Oh my gosh, can you raise your hand if you’re capable of spending every day, all day just engaging in email. I know it’s very important. It’s very wonderful. I do a huge chunk of my communication and my work through email and interacting with a remote team especially. But you know what, it can eat up your time, it can distract your focus. I find my brain very stressed out by the constant back and forth and the constant reaction that’s required when you’re navigating through your inbox. And then you end your day and realize that you didn’t generate anything unique and creative yourself. And especially in my role, I know some people, maybe, their job is to only be customer service and answer emails all day.
But generally speaking, just about everyone can have a hypothetical and hopefully a literal actual, prioritize to-do list sitting on their desk, coming in and taking top precedence. It’s a sacred scroll that you can have there in order of priority, what you intend to accomplish each day. We’re talking about a work day, a work situation. And if email’s on there, maybe it’s the most important people to email, respond to or to compose an original email for something on the outgoing side where you’re the creator.
So, I do pretty well with this sometimes and other times I get sucked into the vortex, that is email. And here’s Ferriss’ quote about email. “Email is everyone else’s agenda for your time.”
All right, how about some discussion about mindfulness with Sam Harris on his podcast with Joe Rogan. It was Joe Rogan, episode number 543. And if you want to jump in about the 35-minute mark, he gives you some really powerful, memorable quotes. He says, “Distinguish between who you are and your thoughts. Your thoughts are the stories about your pain. Notice them coming and going, but your thoughts are not you. You must separate yourself from your thoughts. You are merely the observer of your thoughts.”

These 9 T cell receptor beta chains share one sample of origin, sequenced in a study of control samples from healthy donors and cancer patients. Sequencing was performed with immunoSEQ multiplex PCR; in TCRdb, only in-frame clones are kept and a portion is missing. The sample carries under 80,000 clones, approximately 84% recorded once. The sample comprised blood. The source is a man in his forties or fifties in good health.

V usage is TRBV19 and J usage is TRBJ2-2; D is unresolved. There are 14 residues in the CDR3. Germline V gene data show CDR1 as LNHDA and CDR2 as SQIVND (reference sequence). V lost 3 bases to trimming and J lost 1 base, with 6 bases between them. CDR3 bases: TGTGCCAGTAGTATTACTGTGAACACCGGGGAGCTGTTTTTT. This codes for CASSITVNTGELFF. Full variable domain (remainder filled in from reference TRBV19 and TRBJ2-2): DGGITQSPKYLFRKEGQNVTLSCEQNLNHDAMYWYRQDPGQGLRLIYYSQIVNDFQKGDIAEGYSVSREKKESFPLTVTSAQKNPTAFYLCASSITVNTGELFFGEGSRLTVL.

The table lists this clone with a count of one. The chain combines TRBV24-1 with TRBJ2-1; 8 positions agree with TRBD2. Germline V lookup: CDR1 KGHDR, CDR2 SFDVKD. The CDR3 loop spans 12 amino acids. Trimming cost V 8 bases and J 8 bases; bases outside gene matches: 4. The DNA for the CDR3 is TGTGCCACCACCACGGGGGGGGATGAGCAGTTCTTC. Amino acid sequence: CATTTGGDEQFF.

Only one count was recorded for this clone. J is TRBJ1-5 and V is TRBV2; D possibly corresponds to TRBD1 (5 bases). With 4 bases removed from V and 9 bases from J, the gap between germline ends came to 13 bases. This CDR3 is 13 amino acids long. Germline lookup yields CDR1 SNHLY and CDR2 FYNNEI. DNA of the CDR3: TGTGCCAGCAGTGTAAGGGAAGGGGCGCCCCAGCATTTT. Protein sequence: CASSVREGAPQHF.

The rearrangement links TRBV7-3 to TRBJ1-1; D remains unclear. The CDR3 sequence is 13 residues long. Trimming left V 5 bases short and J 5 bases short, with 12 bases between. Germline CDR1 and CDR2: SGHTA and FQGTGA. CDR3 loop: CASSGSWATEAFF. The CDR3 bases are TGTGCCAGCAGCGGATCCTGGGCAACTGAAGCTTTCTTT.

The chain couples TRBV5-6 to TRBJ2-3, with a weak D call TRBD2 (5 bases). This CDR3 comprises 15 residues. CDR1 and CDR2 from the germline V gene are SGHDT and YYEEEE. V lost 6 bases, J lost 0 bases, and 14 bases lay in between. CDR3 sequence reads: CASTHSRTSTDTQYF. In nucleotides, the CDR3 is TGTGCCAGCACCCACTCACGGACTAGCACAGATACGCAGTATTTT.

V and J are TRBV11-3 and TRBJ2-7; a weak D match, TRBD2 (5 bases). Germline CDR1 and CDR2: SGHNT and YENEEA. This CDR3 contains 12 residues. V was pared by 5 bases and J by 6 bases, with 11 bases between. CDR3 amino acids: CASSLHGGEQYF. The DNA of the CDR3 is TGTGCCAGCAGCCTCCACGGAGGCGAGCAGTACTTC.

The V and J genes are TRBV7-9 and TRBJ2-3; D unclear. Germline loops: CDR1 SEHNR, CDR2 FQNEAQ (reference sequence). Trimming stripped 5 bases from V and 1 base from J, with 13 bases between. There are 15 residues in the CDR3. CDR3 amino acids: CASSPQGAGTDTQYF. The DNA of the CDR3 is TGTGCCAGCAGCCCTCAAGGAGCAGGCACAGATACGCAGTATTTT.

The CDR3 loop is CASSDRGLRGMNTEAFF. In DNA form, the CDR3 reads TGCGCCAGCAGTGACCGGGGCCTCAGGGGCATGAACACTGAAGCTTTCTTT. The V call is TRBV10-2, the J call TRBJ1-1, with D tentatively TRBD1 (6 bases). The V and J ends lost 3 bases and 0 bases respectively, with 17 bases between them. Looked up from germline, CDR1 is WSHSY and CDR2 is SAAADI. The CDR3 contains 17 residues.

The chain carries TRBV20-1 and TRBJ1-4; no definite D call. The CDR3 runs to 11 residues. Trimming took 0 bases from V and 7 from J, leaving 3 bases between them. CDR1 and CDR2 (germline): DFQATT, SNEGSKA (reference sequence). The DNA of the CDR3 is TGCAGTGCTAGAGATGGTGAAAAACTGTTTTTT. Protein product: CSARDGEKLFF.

So, if you have negative thoughts, anxiety, fears – relax, lean away and let them pass, or the energy of these negative thoughts will drag you down. Joe Rogan offered a little choice comment in there and he says that getting these empowering thoughts is all about momentum. So, you force yourself into positive habits and keep going from there, and it gets easier. Rather than psyching yourself out or being overcome with fear and anxiety so that you don’t act.
Geez, Dan Millman talked about this so many years ago, and I keep needing to reinforce it and hear people like Sam Harris express it that way. One great insight that Dan Millman had from one of his books was to pretend or to envision yourself living your life like you’re watching a great movie. And when you’re watching a great movie, you become totally engrossed in the story. You’re there, feeling the intensity of the character’s emotions. You’re all in with the movie. You forget about time passing. You’re in a cool theater and it’s just the most incredible experience. Maybe you’re shedding tears of joy or sadness regarding what’s happening in the story, but when the movie’s over, the lights come on, you get up out of the theater, walk out and go on with your life. And the same thing is a great resolve to do with what’s actually happening in your life.
It’s just like a great movie. Maybe there’s some sadness, you have a terrible day, a terrible tragedy. Maybe you have a great day, great celebration, but then you get up the next day and you’d go on with your life. You don’t get stuck in the past and ruminating on your thoughts. And Millman had another great add on for that. Of all people, to talk about being careful not to get too mindful about your life, he says, “Yeah, don’t get too caught up in your thoughts or being mindful, just get out there and do it.
Good stuff. All right, how’s that for the length? Do we have time? I think we’re at a nice little 12-minute mark and we’ll get more breather shows coming into the channel in the future. Thanks, let me know what you think – firstname.lastname@example.org.
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Thank you for listening.